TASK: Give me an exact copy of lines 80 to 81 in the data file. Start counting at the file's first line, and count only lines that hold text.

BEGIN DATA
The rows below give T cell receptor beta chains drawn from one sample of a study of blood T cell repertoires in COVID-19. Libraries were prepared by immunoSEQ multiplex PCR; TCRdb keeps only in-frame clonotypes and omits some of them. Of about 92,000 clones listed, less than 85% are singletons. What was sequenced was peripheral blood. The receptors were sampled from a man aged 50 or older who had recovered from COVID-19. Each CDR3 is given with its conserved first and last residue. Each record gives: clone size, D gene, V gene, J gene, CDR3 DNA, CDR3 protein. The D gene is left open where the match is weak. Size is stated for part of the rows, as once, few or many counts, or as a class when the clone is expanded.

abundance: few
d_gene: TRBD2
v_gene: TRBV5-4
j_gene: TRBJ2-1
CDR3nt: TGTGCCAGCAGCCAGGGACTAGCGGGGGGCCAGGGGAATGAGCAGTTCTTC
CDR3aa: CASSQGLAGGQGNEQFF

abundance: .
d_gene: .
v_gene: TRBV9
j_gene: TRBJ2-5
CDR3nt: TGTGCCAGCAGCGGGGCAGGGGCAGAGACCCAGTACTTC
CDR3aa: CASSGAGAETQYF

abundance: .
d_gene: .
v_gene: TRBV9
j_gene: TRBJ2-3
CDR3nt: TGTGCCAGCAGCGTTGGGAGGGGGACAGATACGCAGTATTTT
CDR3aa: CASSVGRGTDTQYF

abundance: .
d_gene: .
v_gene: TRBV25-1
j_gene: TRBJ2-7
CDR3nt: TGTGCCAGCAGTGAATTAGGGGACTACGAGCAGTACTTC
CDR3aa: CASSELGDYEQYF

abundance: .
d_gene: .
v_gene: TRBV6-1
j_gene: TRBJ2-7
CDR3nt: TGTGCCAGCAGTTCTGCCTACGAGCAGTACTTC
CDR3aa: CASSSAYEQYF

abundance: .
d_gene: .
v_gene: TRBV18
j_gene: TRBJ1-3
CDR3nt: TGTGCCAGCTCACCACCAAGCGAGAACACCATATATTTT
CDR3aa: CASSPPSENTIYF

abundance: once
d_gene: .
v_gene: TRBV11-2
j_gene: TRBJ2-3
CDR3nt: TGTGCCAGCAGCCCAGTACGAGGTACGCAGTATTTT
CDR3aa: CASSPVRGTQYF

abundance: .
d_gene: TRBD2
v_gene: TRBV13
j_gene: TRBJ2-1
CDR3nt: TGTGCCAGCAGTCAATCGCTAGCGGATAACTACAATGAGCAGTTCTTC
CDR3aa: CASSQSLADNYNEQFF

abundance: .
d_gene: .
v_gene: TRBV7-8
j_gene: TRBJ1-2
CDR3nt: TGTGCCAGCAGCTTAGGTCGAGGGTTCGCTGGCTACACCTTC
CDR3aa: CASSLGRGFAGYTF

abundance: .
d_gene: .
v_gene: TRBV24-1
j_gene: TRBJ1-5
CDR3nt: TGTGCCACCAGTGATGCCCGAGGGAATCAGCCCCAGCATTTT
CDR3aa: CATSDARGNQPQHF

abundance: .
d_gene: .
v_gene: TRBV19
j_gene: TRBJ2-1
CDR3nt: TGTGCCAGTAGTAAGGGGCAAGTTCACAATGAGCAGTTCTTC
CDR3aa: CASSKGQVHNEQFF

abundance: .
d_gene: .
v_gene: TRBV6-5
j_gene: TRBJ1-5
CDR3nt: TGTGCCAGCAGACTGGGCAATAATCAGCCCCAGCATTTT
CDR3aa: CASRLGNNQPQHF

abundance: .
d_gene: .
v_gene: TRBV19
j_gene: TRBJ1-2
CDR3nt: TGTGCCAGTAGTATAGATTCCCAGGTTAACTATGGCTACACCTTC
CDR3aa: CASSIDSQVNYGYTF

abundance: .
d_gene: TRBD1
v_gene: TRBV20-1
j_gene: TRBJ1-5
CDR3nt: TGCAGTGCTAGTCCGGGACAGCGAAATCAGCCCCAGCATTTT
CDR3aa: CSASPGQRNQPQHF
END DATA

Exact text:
abundance: .
d_gene: TRBD1